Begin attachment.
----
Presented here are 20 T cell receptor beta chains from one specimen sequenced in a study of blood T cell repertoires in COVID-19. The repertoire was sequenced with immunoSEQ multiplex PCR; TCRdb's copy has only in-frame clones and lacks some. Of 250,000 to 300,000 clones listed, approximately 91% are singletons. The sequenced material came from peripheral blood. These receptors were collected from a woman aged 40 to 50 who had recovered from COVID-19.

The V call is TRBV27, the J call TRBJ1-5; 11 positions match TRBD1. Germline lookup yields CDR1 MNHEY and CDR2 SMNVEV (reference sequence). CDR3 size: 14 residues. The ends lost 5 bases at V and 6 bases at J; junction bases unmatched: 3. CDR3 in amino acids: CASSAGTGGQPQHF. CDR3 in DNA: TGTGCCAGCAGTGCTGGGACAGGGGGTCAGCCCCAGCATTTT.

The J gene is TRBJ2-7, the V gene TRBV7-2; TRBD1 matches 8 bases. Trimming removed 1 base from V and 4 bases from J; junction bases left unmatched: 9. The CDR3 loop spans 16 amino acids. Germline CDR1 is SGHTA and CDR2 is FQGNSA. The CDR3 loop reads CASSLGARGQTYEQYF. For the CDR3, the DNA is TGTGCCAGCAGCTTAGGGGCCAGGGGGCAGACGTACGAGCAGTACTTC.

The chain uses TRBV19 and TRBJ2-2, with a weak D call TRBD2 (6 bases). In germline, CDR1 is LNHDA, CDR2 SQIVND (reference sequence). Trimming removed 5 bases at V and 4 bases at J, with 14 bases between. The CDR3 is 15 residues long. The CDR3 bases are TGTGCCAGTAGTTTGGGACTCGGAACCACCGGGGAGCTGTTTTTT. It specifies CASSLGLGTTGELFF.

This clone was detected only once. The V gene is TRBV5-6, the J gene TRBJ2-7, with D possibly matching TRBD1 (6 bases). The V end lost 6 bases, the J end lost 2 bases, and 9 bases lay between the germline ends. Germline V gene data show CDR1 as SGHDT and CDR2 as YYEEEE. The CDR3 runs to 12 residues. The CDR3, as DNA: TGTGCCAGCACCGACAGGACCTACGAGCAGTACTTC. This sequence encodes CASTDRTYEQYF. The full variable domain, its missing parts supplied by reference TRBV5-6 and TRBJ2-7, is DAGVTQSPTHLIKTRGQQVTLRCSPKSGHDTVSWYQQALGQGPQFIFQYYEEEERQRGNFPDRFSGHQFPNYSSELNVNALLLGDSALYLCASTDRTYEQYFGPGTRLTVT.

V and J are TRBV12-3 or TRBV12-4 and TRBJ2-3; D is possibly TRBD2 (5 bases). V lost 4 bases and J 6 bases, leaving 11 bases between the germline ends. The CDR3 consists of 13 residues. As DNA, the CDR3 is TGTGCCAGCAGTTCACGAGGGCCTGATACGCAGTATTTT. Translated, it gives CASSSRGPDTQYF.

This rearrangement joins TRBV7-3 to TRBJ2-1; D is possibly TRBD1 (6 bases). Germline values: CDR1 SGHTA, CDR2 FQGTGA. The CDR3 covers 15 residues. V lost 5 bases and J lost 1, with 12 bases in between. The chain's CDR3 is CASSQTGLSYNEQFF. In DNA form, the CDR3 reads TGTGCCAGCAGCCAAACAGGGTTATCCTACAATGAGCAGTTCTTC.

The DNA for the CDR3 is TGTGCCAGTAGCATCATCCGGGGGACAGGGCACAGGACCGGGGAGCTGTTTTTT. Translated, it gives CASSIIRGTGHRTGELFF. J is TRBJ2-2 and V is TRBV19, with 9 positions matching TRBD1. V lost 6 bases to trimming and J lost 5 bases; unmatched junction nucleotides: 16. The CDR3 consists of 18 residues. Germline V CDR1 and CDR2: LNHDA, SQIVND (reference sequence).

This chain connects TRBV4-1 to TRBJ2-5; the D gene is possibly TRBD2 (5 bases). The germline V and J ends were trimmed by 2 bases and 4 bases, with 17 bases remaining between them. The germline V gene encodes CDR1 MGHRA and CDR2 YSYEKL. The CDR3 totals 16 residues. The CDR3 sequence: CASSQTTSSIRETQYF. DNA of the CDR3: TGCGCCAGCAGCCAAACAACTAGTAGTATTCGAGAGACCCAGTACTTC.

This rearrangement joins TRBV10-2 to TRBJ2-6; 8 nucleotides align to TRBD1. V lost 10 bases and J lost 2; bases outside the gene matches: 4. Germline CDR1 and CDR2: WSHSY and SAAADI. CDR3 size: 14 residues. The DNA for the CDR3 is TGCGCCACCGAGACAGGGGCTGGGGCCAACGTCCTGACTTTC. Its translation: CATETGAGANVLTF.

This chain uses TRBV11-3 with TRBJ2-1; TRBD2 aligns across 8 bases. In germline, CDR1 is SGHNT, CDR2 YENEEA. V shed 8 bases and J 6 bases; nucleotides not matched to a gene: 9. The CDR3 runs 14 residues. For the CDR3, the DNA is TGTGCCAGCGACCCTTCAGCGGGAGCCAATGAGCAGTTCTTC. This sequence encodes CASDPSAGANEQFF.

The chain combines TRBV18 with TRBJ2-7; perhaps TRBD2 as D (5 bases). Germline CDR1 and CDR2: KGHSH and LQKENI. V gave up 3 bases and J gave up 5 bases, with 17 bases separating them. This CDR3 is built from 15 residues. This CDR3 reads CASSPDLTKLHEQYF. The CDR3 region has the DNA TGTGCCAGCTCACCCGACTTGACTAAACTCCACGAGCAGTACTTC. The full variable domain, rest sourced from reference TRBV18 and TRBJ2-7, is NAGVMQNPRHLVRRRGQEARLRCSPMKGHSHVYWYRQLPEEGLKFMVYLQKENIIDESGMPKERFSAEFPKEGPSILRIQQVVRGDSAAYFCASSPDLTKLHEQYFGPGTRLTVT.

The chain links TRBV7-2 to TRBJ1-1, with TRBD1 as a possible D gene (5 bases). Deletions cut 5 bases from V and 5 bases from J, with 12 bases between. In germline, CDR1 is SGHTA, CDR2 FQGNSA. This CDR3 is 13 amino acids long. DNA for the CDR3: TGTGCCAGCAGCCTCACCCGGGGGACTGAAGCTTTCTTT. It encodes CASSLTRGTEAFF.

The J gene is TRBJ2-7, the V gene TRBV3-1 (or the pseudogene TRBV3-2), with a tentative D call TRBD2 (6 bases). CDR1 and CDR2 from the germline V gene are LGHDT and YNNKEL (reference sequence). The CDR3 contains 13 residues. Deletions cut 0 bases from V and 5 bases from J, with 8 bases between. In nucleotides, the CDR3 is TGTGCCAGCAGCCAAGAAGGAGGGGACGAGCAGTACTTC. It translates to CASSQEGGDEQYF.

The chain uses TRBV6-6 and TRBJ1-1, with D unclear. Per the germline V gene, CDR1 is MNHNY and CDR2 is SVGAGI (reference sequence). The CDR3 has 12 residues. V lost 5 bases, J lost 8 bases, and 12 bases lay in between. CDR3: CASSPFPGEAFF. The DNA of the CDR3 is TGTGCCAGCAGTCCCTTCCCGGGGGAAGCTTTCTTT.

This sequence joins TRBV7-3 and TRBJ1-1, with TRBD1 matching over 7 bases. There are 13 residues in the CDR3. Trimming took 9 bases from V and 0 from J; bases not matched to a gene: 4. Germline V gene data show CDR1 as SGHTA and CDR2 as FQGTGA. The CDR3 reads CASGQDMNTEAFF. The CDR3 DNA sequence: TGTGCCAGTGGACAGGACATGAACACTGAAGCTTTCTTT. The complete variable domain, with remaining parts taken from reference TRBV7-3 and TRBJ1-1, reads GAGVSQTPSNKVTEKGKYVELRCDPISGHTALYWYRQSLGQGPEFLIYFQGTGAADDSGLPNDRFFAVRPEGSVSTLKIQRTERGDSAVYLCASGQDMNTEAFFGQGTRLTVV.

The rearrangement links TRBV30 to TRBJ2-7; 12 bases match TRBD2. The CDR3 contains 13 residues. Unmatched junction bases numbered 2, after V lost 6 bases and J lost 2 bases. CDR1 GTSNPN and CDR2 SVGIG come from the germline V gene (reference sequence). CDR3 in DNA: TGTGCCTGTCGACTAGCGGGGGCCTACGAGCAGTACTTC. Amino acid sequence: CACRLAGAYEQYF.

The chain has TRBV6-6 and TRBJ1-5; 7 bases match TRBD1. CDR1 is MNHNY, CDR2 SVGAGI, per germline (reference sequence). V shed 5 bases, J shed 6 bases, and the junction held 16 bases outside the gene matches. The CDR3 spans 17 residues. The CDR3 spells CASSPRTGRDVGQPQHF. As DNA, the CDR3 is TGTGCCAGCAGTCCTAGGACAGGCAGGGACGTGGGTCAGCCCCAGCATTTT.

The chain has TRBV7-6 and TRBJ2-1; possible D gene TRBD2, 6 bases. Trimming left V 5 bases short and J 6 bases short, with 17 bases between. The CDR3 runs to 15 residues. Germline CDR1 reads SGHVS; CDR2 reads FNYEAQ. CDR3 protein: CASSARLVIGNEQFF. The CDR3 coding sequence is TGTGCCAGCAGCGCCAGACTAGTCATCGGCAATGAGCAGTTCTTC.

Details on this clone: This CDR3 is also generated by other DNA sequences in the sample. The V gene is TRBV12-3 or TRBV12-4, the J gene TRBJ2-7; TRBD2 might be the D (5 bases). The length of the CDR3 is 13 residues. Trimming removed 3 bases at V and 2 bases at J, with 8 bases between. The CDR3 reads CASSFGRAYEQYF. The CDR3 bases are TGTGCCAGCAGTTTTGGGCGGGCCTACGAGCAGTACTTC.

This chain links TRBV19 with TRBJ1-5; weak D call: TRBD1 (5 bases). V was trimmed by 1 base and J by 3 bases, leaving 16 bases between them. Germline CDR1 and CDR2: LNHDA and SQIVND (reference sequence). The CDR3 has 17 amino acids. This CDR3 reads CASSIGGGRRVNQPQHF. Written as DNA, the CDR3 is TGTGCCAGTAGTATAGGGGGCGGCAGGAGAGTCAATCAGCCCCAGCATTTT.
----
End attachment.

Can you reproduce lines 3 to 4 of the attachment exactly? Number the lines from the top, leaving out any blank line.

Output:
The J gene is TRBJ2-7, the V gene TRBV7-2; TRBD1 matches 8 bases. Trimming removed 1 base from V and 4 bases from J; junction bases left unmatched: 9. The CDR3 loop spans 16 amino acids. Germline CDR1 is SGHTA and CDR2 is FQGNSA. The CDR3 loop reads CASSLGARGQTYEQYF. For the CDR3, the DNA is TGTGCCAGCAGCTTAGGGGCCAGGGGGCAGACGTACGAGCAGTACTTC.

The chain uses TRBV19 and TRBJ2-2, with a weak D call TRBD2 (6 bases). In germline, CDR1 is LNHDA, CDR2 SQIVND (reference sequence). Trimming removed 5 bases at V and 4 bases at J, with 14 bases between. The CDR3 is 15 residues long. The CDR3 bases are TGTGCCAGTAGTTTGGGACTCGGAACCACCGGGGAGCTGTTTTTT. It specifies CASSLGLGTTGELFF.